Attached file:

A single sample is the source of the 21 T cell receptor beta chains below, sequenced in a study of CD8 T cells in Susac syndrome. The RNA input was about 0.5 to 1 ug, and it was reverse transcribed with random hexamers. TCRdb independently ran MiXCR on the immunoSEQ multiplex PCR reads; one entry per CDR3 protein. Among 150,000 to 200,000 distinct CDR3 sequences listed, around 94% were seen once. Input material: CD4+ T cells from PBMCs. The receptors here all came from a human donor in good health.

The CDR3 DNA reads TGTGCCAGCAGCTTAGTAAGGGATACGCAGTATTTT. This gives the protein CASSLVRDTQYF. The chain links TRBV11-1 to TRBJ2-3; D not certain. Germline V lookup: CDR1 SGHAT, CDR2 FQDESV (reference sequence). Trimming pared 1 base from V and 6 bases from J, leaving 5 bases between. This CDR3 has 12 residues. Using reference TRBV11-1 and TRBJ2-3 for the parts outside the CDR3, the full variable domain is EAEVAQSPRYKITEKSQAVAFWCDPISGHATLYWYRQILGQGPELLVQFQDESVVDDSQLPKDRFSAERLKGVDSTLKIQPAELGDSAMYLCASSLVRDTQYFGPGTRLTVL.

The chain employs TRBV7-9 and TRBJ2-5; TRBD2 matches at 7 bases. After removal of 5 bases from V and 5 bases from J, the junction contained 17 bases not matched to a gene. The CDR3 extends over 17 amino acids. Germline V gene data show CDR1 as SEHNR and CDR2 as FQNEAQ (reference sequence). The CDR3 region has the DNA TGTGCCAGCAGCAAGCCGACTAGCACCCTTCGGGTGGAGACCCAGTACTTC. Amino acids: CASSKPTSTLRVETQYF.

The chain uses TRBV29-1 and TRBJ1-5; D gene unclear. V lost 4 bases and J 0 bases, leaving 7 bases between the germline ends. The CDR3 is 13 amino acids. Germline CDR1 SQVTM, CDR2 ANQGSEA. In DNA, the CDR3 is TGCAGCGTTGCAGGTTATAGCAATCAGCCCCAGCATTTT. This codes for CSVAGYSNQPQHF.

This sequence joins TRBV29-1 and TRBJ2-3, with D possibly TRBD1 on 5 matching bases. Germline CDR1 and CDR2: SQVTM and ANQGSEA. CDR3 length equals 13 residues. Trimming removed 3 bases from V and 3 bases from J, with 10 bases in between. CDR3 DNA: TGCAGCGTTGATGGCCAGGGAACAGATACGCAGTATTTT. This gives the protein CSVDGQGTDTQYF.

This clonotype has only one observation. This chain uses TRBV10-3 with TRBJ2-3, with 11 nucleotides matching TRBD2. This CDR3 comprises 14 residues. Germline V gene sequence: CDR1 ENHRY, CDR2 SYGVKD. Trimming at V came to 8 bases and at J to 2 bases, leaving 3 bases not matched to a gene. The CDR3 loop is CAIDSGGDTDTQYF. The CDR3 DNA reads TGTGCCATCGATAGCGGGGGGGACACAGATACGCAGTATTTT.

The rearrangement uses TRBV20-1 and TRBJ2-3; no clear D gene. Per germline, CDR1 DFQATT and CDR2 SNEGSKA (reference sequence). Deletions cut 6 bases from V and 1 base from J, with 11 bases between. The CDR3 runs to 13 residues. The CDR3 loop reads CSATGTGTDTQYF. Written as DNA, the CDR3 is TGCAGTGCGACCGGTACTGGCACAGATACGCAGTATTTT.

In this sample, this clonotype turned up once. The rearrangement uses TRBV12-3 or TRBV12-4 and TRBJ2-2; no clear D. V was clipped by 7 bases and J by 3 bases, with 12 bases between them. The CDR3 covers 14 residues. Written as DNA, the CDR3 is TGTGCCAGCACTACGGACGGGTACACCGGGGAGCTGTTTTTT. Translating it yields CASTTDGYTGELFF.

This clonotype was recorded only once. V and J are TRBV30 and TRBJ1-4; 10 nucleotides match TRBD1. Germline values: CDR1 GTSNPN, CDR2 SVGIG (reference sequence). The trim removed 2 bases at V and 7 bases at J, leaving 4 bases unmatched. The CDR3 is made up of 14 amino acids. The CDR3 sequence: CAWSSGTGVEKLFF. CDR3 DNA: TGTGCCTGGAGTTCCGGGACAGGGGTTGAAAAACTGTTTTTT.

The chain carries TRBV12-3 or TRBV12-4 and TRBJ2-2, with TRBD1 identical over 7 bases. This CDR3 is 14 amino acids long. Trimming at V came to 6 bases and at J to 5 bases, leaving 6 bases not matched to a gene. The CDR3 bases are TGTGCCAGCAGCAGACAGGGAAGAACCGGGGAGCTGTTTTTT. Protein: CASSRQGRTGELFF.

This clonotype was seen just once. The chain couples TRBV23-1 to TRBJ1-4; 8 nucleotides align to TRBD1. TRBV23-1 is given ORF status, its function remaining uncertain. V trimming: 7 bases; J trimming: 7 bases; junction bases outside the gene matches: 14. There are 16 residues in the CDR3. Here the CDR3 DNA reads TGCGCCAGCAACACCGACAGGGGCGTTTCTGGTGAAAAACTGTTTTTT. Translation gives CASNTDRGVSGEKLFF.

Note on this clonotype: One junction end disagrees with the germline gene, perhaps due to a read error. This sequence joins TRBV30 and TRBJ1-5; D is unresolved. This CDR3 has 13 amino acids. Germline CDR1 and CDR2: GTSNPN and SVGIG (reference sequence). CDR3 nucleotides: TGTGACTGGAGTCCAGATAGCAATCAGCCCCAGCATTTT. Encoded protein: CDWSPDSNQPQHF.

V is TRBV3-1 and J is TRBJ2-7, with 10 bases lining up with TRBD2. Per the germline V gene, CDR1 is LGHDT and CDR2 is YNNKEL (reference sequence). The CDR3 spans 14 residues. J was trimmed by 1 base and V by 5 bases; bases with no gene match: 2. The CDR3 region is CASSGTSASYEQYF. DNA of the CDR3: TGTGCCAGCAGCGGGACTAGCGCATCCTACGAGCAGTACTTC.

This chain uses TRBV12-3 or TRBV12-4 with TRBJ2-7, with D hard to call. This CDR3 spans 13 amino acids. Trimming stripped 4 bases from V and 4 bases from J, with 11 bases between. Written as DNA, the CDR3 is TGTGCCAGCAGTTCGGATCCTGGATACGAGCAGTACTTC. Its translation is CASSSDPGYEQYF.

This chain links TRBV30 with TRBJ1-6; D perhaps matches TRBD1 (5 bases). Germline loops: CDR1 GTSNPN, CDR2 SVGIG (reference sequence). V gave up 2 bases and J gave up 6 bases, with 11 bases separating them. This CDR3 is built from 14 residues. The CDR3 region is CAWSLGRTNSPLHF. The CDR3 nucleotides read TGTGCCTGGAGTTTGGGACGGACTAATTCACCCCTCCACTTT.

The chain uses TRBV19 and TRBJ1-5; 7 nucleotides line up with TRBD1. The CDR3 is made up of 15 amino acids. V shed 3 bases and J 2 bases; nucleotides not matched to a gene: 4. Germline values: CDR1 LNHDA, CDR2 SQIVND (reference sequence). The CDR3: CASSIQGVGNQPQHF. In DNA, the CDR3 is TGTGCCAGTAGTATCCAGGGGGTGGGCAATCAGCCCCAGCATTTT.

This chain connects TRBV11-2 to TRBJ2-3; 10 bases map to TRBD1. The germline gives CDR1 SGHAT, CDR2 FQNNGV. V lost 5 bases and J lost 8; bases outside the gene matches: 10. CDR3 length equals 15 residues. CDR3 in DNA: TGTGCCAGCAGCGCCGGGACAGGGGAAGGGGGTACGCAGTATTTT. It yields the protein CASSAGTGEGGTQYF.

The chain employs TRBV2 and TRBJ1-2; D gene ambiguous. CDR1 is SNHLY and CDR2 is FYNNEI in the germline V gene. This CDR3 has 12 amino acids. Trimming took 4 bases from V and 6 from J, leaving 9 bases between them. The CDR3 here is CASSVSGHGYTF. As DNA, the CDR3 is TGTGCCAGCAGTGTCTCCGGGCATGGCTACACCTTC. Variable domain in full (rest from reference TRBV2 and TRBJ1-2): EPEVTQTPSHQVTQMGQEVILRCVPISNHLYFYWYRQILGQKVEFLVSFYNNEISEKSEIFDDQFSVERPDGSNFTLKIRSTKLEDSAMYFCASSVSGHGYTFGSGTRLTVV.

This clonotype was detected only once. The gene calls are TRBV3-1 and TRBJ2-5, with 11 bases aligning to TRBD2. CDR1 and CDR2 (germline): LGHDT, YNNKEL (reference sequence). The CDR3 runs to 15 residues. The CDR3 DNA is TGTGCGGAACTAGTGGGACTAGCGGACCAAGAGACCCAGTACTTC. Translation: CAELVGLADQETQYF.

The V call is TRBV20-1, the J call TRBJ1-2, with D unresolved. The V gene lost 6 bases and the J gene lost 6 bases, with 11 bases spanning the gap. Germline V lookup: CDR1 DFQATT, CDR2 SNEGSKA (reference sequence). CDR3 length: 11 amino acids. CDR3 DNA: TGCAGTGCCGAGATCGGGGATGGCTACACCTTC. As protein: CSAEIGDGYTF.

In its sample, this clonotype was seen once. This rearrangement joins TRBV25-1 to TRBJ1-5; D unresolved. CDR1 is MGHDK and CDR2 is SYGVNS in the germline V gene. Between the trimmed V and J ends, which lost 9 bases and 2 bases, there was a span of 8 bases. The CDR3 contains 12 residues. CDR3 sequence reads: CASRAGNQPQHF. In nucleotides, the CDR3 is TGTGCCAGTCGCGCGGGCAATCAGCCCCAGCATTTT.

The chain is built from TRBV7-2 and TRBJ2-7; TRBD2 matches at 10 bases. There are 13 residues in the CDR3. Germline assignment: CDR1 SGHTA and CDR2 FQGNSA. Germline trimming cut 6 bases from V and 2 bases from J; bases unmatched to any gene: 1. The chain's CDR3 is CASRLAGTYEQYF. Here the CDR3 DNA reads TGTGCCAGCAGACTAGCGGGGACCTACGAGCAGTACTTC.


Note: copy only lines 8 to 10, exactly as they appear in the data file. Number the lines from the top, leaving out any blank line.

In this sample, this clonotype turned up once. The rearrangement uses TRBV12-3 or TRBV12-4 and TRBJ2-2; no clear D. V was clipped by 7 bases and J by 3 bases, with 12 bases between them. The CDR3 covers 14 residues. Written as DNA, the CDR3 is TGTGCCAGCACTACGGACGGGTACACCGGGGAGCTGTTTTTT. Translating it yields CASTTDGYTGELFF.

This clonotype was recorded only once. V and J are TRBV30 and TRBJ1-4; 10 nucleotides match TRBD1. Germline values: CDR1 GTSNPN, CDR2 SVGIG (reference sequence). The trim removed 2 bases at V and 7 bases at J, leaving 4 bases unmatched. The CDR3 is made up of 14 amino acids. The CDR3 sequence: CAWSSGTGVEKLFF. CDR3 DNA: TGTGCCTGGAGTTCCGGGACAGGGGTTGAAAAACTGTTTTTT.

The chain carries TRBV12-3 or TRBV12-4 and TRBJ2-2, with TRBD1 identical over 7 bases. This CDR3 is 14 amino acids long. Trimming at V came to 6 bases and at J to 5 bases, leaving 6 bases not matched to a gene. The CDR3 bases are TGTGCCAGCAGCAGACAGGGAAGAACCGGGGAGCTGTTTTTT. Protein: CASSRQGRTGELFF.